Talisman Energy and the Alien Tort Statute: The Continuing Threat of Secondary Liability

Talisman Energy and the Alien Tort Statute: The Continuing Threat of Secondary Liability

Two recent cases, Abecassis v. Wyatt, 2010 U.S. Dist. LEXIS 32731, and Lev v. Arab Bank, PLC, 2010 U.S. Dist. LEXIS 16887, highlight the enduring enigmatic nature of the "purpose" standard for proving an ATS violation set forth in Presbyterian Church of Sudan v. Talisman Energ, 582 F.3d 244. This Emerging Issues Analysis, prepared by Jonathan Drimmer and Michael Lieberman of Steptoe & Johnson, discusses these decisions and their implications.

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The authors write: The Alien Tort Statute, 28 U.S.C. § 1350 (ATS), which allows aliens to sue in U.S. federal courts for certain violations of international law, has rapidly grown to become a genuine threat to multinational corporations in their overseas operations. Courts have now had the opportunity to address some 150 cases brought against corporate defendants under the ATS, most of which seek to hold corporations liable based the acts of third parties - such as government officials - under theories of secondary liability. Yet courts have offered differing interpretations of these theories, creating a confusing patchwork of legal standards and, ultimately, an unpredictable legal landscape.

In an important 2009 decision, Presbyterian Church of Sudan v. Talisman Energy (enhanced version available to lexis.com subscribers / unenhanced version available to non-subscribers from LexisONE), 582 F.3d 244 (2d Cir. 2009), the U.S. Court of Appeals for the Second Circuit sought to clarify some of this confusion in determining the mens rea standard for certain forms of secondary liability, including aiding and abetting and conspiracy. It held that for a corporation to be liable under the ATS, plaintiffs must show the defendants purposely acted to help the principal commit a human rights violation. A corporation's mere knowledge that its actions contributed to the principal's commission of the offense, held the court, is insufficient.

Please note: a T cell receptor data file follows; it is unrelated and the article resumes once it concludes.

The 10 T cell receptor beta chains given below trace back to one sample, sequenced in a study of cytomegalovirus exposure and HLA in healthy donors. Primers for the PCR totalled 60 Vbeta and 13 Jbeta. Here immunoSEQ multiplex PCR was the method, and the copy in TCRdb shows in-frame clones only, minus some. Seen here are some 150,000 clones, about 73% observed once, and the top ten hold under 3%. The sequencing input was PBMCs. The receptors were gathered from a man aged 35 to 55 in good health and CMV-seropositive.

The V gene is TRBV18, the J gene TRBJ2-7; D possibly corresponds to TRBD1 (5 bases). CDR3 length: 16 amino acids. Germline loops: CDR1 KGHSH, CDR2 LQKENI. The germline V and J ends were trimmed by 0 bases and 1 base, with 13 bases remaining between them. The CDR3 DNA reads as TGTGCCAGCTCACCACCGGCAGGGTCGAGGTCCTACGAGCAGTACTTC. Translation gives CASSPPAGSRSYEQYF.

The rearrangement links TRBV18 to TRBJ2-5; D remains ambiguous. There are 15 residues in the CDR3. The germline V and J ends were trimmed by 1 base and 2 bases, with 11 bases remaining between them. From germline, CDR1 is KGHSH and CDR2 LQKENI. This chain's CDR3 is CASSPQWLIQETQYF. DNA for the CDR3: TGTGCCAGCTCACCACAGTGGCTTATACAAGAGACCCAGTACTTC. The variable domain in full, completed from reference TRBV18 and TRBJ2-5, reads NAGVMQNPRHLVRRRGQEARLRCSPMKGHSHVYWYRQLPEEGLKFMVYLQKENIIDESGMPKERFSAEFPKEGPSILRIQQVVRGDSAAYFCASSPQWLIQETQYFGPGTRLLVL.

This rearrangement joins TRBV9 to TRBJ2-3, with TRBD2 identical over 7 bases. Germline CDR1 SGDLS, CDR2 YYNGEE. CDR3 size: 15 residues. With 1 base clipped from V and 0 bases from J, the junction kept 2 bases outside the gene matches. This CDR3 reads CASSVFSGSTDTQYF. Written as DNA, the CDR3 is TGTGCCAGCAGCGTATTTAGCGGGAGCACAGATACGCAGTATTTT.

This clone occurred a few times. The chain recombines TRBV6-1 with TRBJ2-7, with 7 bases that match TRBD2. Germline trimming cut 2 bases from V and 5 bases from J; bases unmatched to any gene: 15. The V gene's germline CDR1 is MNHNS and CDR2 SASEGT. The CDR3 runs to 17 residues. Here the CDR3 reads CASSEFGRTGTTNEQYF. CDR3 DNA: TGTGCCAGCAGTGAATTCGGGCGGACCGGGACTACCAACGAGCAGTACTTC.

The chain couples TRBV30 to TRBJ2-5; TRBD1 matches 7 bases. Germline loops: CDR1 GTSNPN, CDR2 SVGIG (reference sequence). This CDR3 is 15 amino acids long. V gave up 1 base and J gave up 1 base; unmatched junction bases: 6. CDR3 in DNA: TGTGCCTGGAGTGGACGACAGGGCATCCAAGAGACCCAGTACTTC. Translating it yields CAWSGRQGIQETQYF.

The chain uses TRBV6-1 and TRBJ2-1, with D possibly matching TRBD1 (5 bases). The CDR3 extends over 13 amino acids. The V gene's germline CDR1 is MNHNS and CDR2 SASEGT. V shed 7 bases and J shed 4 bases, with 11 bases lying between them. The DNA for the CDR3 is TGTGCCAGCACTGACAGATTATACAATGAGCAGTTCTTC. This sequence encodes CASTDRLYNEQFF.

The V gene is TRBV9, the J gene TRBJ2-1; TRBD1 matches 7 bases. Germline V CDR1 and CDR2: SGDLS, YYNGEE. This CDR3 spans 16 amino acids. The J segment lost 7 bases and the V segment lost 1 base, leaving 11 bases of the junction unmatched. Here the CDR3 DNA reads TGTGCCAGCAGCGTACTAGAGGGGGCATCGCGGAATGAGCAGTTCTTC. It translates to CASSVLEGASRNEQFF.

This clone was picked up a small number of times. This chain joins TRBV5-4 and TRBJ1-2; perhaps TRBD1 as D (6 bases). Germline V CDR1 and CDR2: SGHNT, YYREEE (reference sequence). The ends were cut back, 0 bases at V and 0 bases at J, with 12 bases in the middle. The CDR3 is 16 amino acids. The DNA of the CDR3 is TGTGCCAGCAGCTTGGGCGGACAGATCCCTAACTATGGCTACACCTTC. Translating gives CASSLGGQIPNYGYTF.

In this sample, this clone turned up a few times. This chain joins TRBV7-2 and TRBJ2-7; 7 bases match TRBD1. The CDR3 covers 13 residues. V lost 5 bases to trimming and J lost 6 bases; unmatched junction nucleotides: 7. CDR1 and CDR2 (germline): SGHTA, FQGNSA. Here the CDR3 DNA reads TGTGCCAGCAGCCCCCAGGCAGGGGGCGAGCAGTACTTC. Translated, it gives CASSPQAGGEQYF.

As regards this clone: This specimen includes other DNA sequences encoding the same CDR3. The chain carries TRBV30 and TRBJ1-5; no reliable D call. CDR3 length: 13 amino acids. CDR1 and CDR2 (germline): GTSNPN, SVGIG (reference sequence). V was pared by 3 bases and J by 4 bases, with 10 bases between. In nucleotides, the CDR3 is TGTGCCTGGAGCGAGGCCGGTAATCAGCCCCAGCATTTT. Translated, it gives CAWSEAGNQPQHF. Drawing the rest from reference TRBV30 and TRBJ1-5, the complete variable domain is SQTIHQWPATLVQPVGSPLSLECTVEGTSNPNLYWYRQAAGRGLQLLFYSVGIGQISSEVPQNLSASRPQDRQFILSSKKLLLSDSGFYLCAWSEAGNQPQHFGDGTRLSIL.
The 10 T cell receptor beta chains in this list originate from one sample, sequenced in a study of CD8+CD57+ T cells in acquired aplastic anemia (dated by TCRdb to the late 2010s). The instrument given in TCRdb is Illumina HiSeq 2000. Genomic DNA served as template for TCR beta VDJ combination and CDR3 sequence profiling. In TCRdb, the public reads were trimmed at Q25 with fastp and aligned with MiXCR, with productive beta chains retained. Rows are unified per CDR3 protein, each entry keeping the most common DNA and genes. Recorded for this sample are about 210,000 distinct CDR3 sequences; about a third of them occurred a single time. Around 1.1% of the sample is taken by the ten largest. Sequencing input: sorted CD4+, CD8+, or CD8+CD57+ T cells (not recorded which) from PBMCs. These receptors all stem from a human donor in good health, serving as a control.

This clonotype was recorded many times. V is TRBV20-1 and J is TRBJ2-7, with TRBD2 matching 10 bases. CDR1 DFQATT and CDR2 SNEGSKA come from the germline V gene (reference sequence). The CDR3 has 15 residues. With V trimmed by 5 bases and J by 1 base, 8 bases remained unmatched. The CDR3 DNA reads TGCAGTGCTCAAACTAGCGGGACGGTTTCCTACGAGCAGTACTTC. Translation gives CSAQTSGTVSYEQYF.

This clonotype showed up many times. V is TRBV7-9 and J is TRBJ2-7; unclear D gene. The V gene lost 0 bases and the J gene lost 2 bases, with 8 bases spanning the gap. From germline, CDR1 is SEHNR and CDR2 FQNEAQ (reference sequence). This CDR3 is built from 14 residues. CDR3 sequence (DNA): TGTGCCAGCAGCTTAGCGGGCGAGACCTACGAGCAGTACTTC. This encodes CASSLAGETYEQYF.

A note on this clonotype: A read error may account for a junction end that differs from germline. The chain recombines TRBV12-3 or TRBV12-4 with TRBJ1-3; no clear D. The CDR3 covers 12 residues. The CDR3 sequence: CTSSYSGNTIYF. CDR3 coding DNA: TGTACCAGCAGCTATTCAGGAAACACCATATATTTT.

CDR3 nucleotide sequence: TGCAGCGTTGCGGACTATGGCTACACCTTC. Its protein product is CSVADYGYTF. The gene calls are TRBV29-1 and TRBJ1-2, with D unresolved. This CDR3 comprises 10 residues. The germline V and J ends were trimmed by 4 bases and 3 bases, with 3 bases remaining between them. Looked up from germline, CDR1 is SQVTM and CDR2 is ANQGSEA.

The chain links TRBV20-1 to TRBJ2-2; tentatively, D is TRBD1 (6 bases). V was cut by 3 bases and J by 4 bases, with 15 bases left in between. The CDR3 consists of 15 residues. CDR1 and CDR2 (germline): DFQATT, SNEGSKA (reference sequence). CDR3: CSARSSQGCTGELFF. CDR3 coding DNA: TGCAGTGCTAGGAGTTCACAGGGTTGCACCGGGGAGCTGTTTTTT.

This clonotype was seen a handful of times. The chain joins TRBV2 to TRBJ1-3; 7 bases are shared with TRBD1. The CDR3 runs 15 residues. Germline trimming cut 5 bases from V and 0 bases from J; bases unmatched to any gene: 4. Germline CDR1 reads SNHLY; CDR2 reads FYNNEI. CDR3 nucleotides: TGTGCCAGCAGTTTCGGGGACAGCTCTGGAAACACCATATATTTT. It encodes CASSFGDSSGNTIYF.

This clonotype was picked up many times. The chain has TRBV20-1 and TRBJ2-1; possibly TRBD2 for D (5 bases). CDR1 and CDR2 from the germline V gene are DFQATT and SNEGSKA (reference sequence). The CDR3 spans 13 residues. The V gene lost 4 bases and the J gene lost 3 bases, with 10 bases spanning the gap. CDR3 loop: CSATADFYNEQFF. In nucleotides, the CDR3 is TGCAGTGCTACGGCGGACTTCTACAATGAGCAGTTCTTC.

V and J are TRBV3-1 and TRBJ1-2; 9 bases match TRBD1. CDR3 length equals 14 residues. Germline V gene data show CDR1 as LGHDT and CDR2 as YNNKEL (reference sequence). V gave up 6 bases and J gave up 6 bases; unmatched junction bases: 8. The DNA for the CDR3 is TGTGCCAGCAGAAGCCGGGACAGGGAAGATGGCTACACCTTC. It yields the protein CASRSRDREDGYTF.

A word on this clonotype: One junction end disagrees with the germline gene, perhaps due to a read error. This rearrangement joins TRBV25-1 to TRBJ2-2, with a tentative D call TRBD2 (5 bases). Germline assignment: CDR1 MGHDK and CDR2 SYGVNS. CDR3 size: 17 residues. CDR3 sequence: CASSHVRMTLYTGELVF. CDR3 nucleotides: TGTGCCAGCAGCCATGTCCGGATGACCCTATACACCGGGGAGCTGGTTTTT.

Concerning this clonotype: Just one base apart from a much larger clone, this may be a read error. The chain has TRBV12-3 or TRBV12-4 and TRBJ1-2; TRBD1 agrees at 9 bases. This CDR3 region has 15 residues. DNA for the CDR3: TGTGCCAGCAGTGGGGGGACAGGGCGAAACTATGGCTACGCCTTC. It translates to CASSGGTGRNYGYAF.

Commentators widely have claimed, with some merit, that the purpose standard in Talisman sets a high bar for proving accessorial ATS violations. Yet the true practical effect of this heightened mens rea threshold remains far from clear. While Talisman may initially appear to resolve an area of uncertainty in ATS jurisprudence, two subsequent cases, Abecassis v. Wyatt, 2010 U.S. Dist. LEXIS 32371 (S.D. Tex. Mar. 31, 2010), and Lev v. Arab Bank, PLC, 2010 U.S. Dist. LEXIS 16887 (E.D.N.Y. Jan 29, 2010), highlight the enduring enigmatic nature of the purpose standard. Together, even in light of Talisman, they show that corporate compliance regimes, due diligence, and strict monitoring of overseas operations in sensitive regions remain as important as ever.

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Lauren Groth contributed to this article as a summer associate at Steptoe & Johnson, LLP. She received her B.A. from Northwestern University and will receive her J.D. from University of California-Berkeley, School of Law in May 2011.